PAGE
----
A Canadian TV journalist was stabbed during her October abduction in Afghanistan and held nearly four weeks in an underground warren by a family of kidnappers seeking ransom for her release.

But, in an interview broadcast Wednesday, Mellissa Fung, a 35-year-old reporter with the Canadian Broadcasting Corp., credited her freedom to a prisoner exchange, not money.

"I now understand that Afghan intelligence had sort of fingered the family of the ring leader of this gang and had arrested a whole bunch of them, and it was a prisoner exchange," Fung told the CBC. "They agreed to release the family if they agreed to release me."

Fung said her captors told her they had kidnapped two Europeans and released them after a ransom was paid.

"They told me when I arrived that they had two other people, at least, there and he said they were Europeans," Fung said. "A week later he said the money came for them and they just left today so, 'Once money comes for you, you can leave, too."'

She spoke of the ordeal from an undisclosed location overseas.

Fung was kidnapped Oct. 12 as she finished interviews at a Kabul refugee camp. Armed men jumped from a car and grabbed her. She was stabbed during the struggle, she said, and was held down on the floor of a car, bleeding from her shoulder and unaware of where she was going or who was taking her there.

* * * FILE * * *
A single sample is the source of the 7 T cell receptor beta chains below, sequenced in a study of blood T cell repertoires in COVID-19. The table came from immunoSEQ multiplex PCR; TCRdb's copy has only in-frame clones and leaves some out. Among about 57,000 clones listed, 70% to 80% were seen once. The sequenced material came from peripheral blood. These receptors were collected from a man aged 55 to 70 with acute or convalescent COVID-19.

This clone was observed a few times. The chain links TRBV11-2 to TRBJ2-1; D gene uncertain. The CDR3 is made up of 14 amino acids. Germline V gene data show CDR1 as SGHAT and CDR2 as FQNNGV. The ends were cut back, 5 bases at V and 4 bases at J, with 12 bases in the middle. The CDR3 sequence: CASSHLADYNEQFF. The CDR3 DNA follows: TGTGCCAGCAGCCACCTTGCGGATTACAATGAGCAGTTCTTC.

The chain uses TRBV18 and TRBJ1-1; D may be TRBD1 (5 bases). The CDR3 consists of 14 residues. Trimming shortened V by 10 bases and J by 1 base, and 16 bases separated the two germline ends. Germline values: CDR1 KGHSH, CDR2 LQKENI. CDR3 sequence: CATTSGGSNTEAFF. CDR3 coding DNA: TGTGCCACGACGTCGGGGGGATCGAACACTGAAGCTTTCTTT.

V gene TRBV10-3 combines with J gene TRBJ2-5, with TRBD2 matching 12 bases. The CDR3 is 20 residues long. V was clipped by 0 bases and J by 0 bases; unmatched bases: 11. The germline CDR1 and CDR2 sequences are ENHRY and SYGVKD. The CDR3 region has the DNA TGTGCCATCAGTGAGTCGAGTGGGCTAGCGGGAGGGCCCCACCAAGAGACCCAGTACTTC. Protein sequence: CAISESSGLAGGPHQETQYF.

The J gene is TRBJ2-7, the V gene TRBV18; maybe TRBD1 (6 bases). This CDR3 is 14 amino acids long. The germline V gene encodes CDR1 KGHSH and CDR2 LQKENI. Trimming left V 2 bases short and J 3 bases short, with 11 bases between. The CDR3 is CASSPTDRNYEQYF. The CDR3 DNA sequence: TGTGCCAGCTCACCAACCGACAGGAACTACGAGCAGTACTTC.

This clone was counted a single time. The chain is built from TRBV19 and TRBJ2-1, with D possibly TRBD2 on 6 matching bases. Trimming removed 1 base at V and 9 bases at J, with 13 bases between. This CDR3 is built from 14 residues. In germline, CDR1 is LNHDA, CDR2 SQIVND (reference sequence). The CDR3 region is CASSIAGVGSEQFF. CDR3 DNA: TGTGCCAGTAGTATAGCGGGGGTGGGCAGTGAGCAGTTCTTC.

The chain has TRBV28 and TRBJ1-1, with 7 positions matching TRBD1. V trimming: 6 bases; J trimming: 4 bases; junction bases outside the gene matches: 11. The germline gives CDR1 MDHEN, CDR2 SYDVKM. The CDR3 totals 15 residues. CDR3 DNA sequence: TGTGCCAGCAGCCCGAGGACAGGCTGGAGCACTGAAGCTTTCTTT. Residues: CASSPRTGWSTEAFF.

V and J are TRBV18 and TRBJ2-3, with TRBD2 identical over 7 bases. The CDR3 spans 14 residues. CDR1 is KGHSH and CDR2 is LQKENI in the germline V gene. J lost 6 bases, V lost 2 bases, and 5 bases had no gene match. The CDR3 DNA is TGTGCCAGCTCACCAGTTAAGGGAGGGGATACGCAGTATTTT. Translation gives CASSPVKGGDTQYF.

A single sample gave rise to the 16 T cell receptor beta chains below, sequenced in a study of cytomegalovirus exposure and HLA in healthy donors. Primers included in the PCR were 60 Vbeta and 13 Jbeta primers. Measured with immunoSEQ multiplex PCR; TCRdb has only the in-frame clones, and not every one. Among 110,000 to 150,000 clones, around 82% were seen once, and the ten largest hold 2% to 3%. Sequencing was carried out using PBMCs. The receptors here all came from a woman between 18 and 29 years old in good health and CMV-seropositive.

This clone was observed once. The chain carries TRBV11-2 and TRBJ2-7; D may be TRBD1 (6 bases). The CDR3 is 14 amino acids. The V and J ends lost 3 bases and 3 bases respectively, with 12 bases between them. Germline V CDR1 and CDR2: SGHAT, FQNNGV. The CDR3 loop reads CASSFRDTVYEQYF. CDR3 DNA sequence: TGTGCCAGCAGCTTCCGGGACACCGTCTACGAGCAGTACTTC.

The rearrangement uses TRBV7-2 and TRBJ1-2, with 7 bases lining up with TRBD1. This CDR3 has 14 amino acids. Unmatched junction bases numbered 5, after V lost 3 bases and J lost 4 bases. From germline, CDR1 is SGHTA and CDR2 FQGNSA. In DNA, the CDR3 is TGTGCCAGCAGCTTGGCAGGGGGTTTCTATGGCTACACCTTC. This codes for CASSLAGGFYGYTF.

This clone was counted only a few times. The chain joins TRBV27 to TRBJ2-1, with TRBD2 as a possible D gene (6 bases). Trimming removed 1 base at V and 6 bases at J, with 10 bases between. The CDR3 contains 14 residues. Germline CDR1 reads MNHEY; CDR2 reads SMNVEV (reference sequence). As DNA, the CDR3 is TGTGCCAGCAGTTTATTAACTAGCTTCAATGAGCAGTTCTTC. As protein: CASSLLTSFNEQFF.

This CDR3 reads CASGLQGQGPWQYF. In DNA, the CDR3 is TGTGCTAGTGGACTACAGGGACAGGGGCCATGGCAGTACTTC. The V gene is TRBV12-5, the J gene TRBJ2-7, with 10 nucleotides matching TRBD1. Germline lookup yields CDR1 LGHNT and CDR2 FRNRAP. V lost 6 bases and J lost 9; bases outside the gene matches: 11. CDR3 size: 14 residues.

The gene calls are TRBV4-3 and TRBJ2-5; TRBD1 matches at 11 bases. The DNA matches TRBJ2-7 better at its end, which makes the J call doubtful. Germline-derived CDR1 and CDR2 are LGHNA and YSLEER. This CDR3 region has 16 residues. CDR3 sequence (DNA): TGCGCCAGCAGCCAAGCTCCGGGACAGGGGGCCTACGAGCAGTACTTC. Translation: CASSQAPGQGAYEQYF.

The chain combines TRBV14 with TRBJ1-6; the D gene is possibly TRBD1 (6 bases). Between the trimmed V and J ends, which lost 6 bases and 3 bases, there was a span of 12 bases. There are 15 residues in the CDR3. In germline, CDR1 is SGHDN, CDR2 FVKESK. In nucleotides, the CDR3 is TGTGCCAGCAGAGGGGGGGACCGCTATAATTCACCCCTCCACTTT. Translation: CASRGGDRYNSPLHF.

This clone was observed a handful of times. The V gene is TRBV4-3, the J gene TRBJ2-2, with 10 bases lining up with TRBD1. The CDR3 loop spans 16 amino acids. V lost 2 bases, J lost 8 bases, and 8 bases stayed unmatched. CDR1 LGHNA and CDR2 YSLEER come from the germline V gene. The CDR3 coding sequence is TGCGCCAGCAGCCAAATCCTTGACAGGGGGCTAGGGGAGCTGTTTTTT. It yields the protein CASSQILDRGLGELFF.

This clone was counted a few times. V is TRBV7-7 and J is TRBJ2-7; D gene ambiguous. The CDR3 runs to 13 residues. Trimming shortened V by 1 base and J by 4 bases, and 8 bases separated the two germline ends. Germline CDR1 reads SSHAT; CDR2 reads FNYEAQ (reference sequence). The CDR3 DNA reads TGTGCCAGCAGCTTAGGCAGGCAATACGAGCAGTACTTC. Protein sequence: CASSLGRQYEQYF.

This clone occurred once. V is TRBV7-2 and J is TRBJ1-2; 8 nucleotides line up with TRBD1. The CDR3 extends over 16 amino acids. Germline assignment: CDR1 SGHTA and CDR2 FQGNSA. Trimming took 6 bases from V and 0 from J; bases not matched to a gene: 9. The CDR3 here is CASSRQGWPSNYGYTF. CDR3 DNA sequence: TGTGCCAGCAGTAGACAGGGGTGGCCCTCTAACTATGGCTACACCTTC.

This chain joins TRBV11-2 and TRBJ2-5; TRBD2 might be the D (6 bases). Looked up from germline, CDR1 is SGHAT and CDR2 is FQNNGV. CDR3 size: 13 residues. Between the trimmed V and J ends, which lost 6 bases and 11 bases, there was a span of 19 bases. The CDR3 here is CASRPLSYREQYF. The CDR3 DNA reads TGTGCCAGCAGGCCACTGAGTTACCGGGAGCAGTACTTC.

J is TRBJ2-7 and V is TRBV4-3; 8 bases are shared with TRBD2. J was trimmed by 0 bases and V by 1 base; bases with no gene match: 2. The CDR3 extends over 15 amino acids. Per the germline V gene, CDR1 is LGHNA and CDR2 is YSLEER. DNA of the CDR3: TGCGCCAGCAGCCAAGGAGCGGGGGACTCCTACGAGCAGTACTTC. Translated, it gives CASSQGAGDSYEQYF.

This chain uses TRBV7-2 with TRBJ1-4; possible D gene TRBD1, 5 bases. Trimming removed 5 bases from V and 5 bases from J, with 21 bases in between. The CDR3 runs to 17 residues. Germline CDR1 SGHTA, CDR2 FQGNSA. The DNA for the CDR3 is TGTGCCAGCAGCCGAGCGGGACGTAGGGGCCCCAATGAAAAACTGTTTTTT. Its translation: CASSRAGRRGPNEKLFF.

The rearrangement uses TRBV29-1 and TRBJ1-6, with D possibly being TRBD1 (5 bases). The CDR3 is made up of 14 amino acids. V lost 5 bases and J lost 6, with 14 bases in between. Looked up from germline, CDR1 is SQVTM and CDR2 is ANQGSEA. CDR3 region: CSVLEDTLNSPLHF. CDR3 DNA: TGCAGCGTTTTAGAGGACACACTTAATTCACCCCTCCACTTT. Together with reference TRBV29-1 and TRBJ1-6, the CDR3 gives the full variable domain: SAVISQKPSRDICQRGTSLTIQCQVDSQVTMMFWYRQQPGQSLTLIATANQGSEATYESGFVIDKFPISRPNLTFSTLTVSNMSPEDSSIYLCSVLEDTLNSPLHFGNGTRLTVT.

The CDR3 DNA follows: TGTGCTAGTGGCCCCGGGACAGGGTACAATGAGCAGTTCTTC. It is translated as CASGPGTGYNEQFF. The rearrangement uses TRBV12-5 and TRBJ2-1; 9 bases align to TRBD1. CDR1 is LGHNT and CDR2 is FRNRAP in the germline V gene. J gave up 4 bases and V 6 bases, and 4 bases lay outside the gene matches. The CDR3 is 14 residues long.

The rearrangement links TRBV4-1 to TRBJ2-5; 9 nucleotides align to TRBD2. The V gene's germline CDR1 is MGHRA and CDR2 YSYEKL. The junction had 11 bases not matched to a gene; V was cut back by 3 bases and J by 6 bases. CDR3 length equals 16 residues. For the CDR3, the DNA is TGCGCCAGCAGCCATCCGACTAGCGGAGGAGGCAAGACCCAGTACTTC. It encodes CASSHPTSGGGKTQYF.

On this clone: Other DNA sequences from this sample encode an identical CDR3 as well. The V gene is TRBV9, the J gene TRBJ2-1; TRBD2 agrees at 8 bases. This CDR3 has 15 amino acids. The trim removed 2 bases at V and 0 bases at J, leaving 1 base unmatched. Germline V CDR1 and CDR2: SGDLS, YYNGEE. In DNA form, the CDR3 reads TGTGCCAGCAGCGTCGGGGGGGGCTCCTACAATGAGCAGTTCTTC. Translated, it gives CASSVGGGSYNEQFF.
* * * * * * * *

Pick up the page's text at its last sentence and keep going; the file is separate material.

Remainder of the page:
"That was one of the scariest moments," she said. "I didn't know what was happening."

She said she hid a cell phone in her pants during a 20-minute drive, but the phone beeped and they took it from her. She said they eventually arrived at a hole and she was told to get in.

"I said, 'I'm not going in there,"' Fung said. "'There's no way."'

Fung said she was thrown in and found it led to a tunnel and small underground room. She said she was kept under near-constant surveillance, though her guards normally slept their shifts away.

She described the "head kidnapper" as a man of about 18 or 19 who spoke English fairly well and told her the family's father in Pakistan was the one handling negotiations for her release.

Fung said she faked being sick to speed up negotiations and told herself: "Dying is not an option."

She said they told her they were Taliban, but she didn't believe them because they weren't organized or political. Afghan tribal elders and government officials won her safe release late Saturday, 28 days after her kidnapping.

Fung said she's had trouble sleeping since, but is ready to get back to her normal life and reporting.

The abduction was not widely reported. Western news organizations honored requests by her employer and the government to withhold the information to protect her during the effort to win her release.

"I am surprised because I'm a journalist and I'd want to report on it, but if your talking about somebody's life I think that supersedes a good story. I thank everybody for cooperating," Fung said.